The full-time MBA program at the Sam M. Walton College of Business at the University of Arkansas was strong, but program leaders wanted to improve it, said Vikas Anand, executive director for MBA programs and graduate innovation.
“We really wanted to move up to the next level,” said Anand, who is also a management professor. “We did a pretty detailed survey and set up interviews with dozens of corporations and their executives to find out what are some of the new skills that will be needed in the MBA grads of the future. We did a lot of benchmarking with the top schools, and there were several changes we felt we had to make.”
Some of the key changes to the program include a greater emphasis on soft skills, expanded instruction and business projects to increase global issues knowledge, and the addition of classes. The latter lengthened the program to two years, from 16 months.
The UA didn’t have a full-time MBA program for the 2018-19 academic year as it was undergoing the changes. The process to complete the changes took more than two years, and the UA received state approval for the new program in May 2018. This fall is the first semester for the new program, and enrollment is 38 students, which is similar to the class size in the 2017-18 academic year. Program capacity is about 45 students, and the class that just entered will graduate in spring 2021.
The UA also offers a two-year executive MBA program that is mostly online but requires students to attend class at the UA at least one Saturday a month. About 125 students are enrolled in the program.
“The full-time program is ideal for people who are trying to launch a career,” Anand said. “The executive MBA people are those that are trying to accelerate an existing career.”
The new full-time program — in the first two weeks of each semester — will include professional development training instead of formal classroom education. In the first semester, students are developing their negotiating skills, and corporate executives with expertise in negotiating are providing the training. Executives are also showing students how to use spreadsheets and data. The Winthrop Rockefeller Institute worked with students on aspects of leadership. A Google executive helped students through a branding exercise and showed them how to develop their own brand image.
“That’s just scratching the surface,” Anand said. “A variety of companies sponsored lunches every day to talk about the company. Then, we broke them into small groups, and they spent time at a variety of organizations so that they could meet with people there and understand that if they chose careers in specific areas what their day would look like.”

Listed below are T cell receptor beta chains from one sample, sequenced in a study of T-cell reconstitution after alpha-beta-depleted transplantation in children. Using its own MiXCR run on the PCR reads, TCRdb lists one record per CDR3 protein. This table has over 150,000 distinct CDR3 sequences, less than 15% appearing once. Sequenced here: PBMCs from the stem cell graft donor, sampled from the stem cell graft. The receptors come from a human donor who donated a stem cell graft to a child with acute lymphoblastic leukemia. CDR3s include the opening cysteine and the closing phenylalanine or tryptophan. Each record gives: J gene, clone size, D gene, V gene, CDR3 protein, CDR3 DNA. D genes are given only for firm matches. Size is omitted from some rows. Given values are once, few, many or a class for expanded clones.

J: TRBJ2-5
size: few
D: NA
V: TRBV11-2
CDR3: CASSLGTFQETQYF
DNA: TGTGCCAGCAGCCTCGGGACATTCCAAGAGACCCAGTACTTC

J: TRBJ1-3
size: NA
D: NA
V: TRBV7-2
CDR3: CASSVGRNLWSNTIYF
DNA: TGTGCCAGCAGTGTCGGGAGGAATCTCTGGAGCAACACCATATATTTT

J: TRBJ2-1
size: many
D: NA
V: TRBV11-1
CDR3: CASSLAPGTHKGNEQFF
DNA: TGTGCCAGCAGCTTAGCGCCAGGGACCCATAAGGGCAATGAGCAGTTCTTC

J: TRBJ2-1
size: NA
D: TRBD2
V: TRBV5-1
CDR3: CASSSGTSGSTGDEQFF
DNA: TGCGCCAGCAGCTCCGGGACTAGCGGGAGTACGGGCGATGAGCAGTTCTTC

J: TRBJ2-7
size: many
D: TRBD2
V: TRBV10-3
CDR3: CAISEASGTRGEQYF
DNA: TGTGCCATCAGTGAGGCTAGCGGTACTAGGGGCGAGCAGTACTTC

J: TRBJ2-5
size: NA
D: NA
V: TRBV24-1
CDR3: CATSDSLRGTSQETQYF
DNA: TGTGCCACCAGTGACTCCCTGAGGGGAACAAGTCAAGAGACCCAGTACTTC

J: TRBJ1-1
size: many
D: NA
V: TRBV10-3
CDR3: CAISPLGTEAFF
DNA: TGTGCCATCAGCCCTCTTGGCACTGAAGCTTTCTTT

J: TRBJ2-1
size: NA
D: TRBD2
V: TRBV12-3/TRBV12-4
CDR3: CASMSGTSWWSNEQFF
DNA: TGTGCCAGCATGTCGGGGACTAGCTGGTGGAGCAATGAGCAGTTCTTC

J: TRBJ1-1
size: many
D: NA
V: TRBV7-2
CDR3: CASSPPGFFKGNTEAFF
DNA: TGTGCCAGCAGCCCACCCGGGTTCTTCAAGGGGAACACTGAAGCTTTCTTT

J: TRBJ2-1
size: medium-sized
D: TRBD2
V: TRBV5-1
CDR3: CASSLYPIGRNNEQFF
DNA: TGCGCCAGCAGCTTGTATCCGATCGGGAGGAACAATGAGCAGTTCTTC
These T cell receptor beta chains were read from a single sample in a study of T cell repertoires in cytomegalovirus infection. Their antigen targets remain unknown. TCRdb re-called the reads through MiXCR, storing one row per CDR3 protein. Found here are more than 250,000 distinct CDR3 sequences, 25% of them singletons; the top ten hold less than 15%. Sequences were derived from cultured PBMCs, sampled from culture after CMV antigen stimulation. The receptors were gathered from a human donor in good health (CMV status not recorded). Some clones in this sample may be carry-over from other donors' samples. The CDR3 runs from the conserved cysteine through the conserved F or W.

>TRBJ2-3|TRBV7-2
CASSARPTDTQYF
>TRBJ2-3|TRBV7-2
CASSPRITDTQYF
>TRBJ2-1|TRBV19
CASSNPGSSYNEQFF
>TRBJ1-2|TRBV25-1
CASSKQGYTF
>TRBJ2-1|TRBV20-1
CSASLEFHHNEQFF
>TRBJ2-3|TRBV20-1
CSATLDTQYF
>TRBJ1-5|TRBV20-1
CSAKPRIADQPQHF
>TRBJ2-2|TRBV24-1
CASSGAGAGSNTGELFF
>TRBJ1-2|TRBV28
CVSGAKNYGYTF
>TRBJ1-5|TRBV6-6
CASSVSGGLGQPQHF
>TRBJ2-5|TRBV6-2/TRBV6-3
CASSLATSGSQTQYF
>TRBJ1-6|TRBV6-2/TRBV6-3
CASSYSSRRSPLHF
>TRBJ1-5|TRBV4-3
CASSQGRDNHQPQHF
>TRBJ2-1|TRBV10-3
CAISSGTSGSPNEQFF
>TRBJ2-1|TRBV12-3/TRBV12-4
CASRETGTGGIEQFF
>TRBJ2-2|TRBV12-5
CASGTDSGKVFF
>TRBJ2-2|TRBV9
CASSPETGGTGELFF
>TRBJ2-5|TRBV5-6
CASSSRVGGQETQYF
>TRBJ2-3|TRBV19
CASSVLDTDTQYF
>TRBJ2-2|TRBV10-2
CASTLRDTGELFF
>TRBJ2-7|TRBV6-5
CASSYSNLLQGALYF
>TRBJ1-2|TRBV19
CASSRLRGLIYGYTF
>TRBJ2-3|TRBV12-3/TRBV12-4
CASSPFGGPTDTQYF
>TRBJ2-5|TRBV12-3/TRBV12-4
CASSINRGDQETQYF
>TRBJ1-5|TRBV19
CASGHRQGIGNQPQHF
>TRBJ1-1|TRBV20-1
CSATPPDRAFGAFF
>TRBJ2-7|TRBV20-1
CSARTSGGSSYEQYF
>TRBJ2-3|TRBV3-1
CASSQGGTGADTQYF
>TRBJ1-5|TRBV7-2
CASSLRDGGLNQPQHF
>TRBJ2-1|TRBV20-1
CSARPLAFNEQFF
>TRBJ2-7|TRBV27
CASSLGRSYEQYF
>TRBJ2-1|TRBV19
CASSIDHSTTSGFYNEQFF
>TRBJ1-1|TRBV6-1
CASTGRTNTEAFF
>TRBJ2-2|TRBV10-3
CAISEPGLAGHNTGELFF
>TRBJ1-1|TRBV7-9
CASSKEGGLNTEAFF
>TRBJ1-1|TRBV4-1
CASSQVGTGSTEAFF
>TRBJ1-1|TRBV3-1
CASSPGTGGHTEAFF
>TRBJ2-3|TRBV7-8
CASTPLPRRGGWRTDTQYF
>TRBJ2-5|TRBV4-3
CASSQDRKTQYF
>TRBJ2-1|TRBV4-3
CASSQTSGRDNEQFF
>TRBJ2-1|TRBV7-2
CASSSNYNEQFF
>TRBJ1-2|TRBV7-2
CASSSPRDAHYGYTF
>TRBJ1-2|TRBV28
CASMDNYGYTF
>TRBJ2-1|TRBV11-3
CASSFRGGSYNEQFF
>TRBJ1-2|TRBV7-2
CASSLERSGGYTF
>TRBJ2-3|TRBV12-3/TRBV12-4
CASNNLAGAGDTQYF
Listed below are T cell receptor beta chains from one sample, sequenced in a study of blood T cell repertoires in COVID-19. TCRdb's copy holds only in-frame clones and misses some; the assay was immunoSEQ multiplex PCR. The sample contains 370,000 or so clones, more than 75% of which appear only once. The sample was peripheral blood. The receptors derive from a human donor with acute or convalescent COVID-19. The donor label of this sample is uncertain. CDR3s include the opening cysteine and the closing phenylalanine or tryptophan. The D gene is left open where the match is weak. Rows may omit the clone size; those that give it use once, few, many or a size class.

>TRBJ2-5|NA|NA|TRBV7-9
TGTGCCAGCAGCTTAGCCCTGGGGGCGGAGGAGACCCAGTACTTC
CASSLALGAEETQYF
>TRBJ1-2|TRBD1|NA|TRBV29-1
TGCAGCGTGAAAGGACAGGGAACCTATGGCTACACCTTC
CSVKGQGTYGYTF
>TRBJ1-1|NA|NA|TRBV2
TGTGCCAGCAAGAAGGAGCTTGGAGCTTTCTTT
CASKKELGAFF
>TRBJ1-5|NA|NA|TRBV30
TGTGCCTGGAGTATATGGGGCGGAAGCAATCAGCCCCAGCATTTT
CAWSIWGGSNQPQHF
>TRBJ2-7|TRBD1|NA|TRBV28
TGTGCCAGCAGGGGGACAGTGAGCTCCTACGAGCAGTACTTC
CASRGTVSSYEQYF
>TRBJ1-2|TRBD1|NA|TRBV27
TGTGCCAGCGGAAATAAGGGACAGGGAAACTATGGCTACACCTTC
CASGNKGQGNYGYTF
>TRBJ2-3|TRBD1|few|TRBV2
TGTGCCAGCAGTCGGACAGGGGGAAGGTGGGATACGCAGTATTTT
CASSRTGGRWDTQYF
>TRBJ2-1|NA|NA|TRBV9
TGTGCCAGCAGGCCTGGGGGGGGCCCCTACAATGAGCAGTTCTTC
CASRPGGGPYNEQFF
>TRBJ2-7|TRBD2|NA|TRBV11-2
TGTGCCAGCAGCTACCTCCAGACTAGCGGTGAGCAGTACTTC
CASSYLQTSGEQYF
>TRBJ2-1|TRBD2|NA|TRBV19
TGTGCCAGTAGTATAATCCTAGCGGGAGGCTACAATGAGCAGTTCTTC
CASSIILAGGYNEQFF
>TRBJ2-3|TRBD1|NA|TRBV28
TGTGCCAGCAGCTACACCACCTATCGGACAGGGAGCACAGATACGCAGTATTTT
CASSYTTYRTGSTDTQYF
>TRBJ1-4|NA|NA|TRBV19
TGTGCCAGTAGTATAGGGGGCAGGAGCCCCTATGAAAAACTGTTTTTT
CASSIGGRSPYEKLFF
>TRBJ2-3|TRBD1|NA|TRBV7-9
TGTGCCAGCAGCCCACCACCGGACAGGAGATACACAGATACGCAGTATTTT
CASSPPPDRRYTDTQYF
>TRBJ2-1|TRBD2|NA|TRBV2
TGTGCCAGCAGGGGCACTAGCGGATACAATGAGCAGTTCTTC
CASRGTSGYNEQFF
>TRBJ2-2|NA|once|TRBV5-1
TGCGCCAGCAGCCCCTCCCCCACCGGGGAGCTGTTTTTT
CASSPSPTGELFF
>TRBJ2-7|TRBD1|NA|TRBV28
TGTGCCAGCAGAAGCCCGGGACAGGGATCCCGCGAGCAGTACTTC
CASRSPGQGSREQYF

In the first two weeks of the spring semester, Nielsen executives will train students on how to use advanced analytics with its data. In the fall semester of the second academic year, leadership will be the focus.
With regard to the addition of classes, the 53-credit-hour program will provide more depth for specific tracks of educational focus, such as supply chain management, Anand said. The program expanded the number of classes in each track, and this lengthened the MBA program to a two-year program.
“We were very confident that this was the right way to go,” he said. “We’ve had a lot of positive feedback to that.”
With regard to the global issues knowledge, the program requires students to complete a global experience. It’s similar to a study abroad program, but by next year, it will be changed to business projects that are completed in another country, such as in China, India or Brazil. These projects are expected to take about three weeks.
One of the retained features of the former program was refined: the opportunity for students to work as interns for up to 20 hours per week. Students are required to complete at least one internship in the program.
“The number of companies that are recruiting for our internships is phenomenal,” Anand said.